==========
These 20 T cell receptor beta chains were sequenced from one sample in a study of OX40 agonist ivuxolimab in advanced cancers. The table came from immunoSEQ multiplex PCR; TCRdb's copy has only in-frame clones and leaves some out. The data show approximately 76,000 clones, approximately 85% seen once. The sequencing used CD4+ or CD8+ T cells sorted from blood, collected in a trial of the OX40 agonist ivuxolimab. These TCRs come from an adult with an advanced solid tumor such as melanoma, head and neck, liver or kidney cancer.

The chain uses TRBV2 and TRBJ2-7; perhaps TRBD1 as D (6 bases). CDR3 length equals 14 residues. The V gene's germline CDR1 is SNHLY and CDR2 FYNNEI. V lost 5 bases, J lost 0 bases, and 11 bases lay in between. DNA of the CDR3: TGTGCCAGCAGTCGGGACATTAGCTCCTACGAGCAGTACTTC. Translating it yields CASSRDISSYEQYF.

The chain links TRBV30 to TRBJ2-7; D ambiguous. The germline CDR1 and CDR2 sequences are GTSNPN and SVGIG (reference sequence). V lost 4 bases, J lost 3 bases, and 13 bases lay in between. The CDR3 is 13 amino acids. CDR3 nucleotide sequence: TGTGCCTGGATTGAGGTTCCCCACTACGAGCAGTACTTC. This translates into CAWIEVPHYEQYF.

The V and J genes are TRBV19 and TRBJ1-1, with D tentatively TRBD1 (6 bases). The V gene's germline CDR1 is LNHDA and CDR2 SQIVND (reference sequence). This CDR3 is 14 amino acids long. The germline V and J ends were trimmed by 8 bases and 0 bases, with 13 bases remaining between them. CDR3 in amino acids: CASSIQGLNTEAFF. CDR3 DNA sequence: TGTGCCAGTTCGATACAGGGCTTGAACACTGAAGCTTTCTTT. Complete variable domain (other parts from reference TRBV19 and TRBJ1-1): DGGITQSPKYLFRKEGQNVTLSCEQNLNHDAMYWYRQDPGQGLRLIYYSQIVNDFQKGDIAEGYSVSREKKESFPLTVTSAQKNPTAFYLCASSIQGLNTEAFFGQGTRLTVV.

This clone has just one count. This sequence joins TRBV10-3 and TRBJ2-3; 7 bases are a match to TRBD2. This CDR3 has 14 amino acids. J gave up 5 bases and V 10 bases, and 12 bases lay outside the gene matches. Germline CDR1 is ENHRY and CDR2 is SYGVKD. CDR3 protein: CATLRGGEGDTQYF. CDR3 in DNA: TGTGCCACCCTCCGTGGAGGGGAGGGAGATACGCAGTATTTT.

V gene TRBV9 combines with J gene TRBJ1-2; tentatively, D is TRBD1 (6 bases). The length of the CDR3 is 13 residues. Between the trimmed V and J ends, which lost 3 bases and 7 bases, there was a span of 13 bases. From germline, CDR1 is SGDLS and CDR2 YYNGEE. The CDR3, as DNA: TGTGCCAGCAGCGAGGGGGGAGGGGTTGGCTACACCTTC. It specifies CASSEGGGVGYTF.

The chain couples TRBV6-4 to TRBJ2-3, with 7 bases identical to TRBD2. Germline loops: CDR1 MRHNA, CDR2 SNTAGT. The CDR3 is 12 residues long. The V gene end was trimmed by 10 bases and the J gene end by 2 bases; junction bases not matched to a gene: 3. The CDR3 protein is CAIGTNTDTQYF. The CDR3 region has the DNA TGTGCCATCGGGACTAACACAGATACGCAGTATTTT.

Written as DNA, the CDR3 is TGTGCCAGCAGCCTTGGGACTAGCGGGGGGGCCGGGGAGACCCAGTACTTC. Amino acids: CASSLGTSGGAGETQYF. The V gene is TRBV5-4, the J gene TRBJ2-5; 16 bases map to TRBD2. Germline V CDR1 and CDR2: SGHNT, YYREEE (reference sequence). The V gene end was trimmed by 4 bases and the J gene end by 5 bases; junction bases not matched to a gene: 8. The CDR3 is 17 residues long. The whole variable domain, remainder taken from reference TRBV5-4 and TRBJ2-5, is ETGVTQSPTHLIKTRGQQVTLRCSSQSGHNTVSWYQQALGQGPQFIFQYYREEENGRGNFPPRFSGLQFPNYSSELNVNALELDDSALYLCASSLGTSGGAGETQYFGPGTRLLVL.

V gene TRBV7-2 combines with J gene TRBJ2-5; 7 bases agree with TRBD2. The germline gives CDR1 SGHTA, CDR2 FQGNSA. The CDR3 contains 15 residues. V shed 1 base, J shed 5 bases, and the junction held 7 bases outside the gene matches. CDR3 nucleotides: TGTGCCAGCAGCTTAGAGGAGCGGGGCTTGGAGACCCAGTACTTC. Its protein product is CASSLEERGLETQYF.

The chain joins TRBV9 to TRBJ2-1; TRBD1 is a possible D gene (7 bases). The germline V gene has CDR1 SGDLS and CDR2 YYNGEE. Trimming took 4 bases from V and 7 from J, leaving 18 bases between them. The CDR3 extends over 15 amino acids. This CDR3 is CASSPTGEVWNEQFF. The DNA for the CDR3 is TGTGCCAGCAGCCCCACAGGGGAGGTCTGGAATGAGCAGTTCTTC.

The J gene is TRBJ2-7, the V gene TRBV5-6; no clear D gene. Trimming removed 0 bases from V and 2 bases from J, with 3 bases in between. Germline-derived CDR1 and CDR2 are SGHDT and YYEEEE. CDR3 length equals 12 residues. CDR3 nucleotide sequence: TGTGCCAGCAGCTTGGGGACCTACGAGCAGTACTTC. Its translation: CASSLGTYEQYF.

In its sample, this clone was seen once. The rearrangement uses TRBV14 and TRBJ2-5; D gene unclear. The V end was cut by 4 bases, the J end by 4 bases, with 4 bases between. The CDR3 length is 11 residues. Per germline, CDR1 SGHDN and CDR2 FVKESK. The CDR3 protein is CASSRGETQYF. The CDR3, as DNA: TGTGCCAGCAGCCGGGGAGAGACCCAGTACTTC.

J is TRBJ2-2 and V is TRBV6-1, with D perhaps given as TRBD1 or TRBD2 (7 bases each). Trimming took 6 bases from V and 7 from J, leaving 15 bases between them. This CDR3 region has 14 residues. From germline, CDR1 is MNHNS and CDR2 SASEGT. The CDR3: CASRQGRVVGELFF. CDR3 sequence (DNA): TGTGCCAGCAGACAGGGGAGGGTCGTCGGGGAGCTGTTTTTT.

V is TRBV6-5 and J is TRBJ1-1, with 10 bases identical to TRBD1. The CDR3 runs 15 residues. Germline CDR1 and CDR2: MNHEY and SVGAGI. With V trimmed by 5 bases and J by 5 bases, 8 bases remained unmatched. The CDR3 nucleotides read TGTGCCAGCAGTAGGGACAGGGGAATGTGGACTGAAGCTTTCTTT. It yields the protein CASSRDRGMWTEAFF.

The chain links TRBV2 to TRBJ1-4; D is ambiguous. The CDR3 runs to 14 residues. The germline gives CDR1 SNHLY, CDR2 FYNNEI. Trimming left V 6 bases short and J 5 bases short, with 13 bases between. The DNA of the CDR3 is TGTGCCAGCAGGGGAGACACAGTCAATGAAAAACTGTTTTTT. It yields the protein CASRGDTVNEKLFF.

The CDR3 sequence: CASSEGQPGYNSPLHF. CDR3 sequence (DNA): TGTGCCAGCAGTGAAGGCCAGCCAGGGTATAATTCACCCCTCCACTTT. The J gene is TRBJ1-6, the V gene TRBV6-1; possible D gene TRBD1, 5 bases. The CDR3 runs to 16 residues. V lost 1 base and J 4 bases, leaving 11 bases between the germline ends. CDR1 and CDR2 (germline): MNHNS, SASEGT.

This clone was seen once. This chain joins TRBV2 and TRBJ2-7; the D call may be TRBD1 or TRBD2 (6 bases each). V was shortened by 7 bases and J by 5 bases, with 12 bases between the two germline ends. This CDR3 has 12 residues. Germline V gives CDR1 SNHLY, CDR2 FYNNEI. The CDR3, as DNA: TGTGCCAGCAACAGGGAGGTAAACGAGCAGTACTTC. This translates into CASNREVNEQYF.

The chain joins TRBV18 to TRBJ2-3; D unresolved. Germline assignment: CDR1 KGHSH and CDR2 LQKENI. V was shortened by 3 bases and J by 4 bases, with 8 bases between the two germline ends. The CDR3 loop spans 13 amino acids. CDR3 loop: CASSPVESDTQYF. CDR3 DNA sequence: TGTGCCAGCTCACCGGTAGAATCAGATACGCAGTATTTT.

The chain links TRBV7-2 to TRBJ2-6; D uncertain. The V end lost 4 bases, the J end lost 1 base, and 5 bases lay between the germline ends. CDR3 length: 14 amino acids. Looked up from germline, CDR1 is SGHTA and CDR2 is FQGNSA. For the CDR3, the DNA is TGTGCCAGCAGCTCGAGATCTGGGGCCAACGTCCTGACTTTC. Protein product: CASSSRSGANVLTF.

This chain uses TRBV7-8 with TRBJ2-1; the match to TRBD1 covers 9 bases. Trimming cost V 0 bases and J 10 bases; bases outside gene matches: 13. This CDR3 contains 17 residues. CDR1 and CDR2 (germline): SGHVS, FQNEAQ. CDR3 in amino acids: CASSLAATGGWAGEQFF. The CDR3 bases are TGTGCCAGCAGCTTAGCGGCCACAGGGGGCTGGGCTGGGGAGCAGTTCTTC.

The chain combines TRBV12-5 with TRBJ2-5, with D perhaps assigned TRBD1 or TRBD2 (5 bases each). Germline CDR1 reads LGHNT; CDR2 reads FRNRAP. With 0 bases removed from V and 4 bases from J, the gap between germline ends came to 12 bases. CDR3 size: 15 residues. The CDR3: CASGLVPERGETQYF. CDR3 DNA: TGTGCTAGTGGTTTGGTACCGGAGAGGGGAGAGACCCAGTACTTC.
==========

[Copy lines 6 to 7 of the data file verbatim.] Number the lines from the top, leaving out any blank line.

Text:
V gene TRBV9 combines with J gene TRBJ1-2; tentatively, D is TRBD1 (6 bases). The length of the CDR3 is 13 residues. Between the trimmed V and J ends, which lost 3 bases and 7 bases, there was a span of 13 bases. From germline, CDR1 is SGDLS and CDR2 YYNGEE. The CDR3, as DNA: TGTGCCAGCAGCGAGGGGGGAGGGGTTGGCTACACCTTC. It specifies CASSEGGGVGYTF.

The chain couples TRBV6-4 to TRBJ2-3, with 7 bases identical to TRBD2. Germline loops: CDR1 MRHNA, CDR2 SNTAGT. The CDR3 is 12 residues long. The V gene end was trimmed by 10 bases and the J gene end by 2 bases; junction bases not matched to a gene: 3. The CDR3 protein is CAIGTNTDTQYF. The CDR3 region has the DNA TGTGCCATCGGGACTAACACAGATACGCAGTATTTT.